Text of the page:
Traffic-calming program considered |

Traffic-calming program considered

The Grass Valley City Council Tuesday will discuss speed humps, traffic control signals, crosswalk markers and other traffic-calming devices, all in an effort to slow down cars in the city.

The City Council could also give the green light to the city’s first traffic-calming program as an increasing number of residents say drivers use neighborhood streets to avoid downtown’s more congested areas.

“Speed, traffic volumes and pedestrian safety in neighborhoods continue to be major concerns of many residents,” city administrator Gene Haroldsen wrote in a Nov. 6 memorandum to the council. “A traffic-calming program is needed to address these issues which is seen as a key to increase neighborhood livability and safety.”

The program, once adopted, will spell out how residents can petition city officials for road improvements, more police patrols and traffic calming for a specific neighborhood.

At least 60 percent of all residents who live between two major intersections on a street with traffic problems will have to sign a petition before the city will consider a traffic-calming management plan.

The city plans to set $25,000 aside for the program. Under the proposal, residents will not be required to contribute to projects that cost more than $5,000, as city officials had initially proposed this summer. “However, neighborhood contributions (including volunteer labor) may expedite construction,” Haroldsen said in the memorandum.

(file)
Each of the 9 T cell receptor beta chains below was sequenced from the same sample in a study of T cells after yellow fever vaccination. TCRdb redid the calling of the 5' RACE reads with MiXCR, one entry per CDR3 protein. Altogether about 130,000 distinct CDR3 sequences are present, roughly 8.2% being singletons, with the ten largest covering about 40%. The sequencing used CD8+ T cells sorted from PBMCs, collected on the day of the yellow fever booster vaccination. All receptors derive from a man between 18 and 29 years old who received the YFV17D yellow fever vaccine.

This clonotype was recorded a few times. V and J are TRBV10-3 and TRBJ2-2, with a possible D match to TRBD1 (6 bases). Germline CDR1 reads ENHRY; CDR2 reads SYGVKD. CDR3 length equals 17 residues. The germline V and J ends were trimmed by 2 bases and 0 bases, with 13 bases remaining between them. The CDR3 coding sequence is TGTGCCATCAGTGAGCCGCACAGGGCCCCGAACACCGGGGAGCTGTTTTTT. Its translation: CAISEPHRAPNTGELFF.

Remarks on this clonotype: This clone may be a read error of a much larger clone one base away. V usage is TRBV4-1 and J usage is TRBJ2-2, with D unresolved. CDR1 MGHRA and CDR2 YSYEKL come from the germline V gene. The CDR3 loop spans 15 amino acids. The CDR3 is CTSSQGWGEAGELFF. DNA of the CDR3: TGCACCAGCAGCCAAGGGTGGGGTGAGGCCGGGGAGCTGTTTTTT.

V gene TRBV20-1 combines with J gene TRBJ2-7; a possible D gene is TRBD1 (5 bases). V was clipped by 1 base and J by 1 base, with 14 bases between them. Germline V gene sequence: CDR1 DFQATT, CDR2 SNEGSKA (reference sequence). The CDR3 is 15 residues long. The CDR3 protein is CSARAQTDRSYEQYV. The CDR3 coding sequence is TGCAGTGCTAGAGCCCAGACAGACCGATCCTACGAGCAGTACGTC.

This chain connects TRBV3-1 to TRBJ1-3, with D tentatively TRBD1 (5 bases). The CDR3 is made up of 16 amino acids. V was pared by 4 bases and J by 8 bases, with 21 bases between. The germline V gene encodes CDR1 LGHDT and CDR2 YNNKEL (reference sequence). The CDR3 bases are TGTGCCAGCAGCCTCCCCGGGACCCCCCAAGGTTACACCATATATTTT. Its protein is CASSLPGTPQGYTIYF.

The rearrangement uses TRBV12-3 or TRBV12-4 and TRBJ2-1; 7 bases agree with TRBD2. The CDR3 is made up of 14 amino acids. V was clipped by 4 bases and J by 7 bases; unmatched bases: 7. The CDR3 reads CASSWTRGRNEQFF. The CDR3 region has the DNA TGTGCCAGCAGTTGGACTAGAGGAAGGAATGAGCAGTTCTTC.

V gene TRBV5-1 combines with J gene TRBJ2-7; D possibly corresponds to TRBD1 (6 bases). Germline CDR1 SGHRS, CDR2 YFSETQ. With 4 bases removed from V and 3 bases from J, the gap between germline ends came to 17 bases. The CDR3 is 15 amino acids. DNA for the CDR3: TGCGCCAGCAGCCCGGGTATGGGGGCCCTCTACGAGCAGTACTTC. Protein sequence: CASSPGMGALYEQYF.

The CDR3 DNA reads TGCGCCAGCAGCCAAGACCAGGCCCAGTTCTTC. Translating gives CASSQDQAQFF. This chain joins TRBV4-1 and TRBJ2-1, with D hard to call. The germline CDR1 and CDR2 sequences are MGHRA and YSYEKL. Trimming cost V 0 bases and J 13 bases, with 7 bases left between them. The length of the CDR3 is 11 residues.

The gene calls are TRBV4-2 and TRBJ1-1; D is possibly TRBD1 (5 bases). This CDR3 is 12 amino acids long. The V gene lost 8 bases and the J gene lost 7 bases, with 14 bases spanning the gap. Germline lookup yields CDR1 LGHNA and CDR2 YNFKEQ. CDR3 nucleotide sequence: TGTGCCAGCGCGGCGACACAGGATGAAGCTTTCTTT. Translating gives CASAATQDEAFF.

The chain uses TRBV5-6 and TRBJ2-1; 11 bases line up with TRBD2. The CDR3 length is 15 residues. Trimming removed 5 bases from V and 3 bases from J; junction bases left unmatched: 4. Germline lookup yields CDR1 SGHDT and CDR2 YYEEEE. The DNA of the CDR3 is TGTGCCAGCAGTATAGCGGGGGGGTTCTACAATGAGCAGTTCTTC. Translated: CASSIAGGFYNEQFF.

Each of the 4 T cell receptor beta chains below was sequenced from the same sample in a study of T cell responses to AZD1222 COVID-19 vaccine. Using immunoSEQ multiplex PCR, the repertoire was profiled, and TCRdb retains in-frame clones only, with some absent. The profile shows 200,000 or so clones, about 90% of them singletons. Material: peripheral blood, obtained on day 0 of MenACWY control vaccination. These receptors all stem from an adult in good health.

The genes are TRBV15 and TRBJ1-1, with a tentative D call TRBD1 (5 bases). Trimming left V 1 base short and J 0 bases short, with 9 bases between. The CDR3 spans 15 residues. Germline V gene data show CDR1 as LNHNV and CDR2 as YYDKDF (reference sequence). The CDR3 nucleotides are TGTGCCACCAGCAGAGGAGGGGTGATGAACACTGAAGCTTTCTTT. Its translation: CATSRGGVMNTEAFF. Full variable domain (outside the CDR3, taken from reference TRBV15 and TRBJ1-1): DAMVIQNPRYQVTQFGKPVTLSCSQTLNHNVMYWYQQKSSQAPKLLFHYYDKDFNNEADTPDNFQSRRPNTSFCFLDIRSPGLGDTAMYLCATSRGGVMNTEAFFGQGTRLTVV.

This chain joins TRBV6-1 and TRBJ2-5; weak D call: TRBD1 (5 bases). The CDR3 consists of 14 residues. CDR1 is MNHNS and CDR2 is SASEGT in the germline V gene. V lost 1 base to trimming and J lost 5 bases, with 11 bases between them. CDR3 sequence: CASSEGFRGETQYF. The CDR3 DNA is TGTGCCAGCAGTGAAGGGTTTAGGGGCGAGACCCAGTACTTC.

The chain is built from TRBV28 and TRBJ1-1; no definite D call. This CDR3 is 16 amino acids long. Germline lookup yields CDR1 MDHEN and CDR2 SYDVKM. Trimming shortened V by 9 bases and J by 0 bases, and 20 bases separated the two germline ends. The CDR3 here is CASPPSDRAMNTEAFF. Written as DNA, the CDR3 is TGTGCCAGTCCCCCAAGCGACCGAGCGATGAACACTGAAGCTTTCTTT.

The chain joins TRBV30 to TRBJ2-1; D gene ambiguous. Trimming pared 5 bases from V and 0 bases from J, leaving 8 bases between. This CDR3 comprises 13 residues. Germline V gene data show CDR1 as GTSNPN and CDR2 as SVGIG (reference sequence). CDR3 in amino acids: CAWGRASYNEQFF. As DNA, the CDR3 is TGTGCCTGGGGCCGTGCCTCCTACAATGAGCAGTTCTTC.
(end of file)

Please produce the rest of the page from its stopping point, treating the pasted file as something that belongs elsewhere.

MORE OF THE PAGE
Tuesday’s proposal was formulated after two public workshops on traffic calming.

French Avenue resident Nyla Heddy posted handmade signs last summer along her steep, windy street to get cars to slow down because, she said, city officials were doing nothing to curb the problem.

“At least they’re trying to do something,” Heddy said of the proposed traffic-calming program. “I think it’s a start to something.”

The signs, which have been torn down, worked. Cars slowed down, said Heddy. She now wonders why city officials are considering a request to build a fast-food drive-thru restaurant at the corner of Mill Street and French Avenue.

Tim Crough, the city’s deputy director of public works, said two or three speed bumps could be installed along French. The bumps will be removable to allow emergency vehicles to travel up and down the street during the winter, he said.


WHAT: Grass Valley City Council

WHEN: 7 p.m. Tuesday

WHERE: Council Chambers, City Hall, 125 E. Main St.


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